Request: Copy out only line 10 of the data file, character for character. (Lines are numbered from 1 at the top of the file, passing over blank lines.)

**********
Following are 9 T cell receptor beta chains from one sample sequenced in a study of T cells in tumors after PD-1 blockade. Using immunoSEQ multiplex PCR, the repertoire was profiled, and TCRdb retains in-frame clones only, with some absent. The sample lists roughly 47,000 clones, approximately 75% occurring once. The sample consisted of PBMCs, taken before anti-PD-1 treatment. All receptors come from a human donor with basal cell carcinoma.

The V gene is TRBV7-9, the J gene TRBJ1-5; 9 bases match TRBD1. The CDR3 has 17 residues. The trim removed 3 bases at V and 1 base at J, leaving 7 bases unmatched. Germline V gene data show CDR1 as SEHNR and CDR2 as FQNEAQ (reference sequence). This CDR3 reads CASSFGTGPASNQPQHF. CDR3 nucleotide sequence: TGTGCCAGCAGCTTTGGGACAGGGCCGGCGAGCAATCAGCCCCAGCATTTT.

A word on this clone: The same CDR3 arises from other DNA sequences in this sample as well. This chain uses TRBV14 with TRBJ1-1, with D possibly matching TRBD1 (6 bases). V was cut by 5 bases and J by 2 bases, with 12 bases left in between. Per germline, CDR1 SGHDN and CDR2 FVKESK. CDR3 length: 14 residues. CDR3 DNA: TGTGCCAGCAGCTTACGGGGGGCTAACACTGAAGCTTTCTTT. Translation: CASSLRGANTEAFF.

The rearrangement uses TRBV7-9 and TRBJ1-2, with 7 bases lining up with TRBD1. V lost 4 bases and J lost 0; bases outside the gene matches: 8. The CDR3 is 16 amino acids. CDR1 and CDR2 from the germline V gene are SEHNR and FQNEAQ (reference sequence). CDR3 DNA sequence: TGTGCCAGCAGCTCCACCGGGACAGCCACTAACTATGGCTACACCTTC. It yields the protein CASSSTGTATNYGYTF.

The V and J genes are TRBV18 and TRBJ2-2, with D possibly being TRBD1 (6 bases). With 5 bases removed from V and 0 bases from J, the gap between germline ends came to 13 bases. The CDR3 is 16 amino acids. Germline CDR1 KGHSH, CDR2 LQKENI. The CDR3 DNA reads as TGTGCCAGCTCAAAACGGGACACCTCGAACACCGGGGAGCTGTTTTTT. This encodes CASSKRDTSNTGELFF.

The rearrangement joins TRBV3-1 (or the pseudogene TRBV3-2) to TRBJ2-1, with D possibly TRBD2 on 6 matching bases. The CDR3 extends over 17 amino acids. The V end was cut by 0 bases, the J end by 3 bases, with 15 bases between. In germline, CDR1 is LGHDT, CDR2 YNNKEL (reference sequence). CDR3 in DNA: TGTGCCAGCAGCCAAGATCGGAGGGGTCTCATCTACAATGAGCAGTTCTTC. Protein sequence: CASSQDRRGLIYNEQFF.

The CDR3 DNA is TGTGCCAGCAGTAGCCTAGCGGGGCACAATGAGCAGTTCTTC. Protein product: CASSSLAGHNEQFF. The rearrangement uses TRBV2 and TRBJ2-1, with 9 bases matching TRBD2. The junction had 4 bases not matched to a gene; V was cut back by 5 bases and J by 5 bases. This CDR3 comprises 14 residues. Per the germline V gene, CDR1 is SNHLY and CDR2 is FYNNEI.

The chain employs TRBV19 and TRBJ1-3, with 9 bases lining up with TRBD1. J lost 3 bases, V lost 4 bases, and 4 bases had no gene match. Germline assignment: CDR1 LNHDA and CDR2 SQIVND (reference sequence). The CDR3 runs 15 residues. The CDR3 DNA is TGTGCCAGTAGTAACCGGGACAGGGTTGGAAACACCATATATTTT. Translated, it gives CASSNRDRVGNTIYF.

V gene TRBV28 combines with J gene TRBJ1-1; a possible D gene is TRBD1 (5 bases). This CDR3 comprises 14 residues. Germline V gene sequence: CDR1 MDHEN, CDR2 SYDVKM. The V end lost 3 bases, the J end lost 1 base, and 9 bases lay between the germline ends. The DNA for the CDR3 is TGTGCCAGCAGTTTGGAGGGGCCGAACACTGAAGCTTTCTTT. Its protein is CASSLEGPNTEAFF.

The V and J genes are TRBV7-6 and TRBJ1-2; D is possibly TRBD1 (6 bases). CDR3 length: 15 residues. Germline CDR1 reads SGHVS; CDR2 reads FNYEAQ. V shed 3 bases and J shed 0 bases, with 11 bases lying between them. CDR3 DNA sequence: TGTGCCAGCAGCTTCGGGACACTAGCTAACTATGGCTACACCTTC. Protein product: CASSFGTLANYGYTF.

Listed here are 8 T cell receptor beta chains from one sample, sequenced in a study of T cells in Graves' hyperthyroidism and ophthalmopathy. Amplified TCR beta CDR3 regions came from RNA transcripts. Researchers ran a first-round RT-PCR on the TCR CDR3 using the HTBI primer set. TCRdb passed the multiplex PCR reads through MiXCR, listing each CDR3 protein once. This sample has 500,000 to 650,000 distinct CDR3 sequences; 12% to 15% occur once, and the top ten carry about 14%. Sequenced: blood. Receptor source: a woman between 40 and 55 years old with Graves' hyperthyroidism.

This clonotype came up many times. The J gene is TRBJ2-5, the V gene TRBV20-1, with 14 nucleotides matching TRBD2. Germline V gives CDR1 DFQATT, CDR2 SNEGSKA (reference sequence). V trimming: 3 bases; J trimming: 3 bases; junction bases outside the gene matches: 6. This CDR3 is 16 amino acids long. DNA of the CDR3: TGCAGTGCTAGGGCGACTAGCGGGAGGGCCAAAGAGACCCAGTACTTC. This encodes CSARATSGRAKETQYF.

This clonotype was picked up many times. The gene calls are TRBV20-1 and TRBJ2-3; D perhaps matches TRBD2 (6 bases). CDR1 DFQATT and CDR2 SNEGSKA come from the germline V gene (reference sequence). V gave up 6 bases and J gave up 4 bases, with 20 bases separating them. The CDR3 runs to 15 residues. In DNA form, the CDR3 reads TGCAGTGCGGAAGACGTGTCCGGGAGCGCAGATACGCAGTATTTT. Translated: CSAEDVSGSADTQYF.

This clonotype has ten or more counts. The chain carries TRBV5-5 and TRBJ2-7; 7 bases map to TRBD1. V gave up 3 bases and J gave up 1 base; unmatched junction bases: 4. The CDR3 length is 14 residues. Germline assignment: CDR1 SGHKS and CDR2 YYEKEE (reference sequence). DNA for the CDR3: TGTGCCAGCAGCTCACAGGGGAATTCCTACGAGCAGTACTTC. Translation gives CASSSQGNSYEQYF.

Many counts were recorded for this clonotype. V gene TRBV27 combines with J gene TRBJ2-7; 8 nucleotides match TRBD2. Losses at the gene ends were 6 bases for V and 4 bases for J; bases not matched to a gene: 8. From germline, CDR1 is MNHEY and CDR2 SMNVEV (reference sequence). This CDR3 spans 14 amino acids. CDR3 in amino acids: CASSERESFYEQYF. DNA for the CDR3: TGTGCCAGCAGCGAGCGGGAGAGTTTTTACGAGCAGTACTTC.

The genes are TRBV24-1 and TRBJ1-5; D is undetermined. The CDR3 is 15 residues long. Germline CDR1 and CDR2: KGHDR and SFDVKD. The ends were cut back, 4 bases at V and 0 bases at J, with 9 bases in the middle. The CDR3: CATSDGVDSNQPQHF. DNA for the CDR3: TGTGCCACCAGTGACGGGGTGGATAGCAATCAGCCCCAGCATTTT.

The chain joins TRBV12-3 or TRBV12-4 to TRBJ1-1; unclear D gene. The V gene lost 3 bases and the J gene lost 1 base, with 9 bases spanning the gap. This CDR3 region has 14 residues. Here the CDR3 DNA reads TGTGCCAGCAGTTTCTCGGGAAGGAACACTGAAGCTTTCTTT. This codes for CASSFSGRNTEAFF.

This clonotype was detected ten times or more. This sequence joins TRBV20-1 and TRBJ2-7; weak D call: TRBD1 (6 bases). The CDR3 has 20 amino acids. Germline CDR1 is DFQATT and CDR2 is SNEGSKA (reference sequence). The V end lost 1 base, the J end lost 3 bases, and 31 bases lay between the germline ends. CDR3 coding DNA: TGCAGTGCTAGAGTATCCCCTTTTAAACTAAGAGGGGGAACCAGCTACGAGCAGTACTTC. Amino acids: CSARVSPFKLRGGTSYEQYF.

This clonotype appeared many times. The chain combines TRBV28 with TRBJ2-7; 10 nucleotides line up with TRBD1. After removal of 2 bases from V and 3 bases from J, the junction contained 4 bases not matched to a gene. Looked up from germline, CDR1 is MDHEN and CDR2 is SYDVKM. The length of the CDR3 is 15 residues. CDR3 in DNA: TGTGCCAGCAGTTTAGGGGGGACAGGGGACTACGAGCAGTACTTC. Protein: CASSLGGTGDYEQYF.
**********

The V and J genes are TRBV7-6 and TRBJ1-2; D is possibly TRBD1 (6 bases). CDR3 length: 15 residues. Germline CDR1 reads SGHVS; CDR2 reads FNYEAQ. V shed 3 bases and J shed 0 bases, with 11 bases lying between them. CDR3 DNA sequence: TGTGCCAGCAGCTTCGGGACACTAGCTAACTATGGCTACACCTTC. Protein product: CASSFGTLANYGYTF.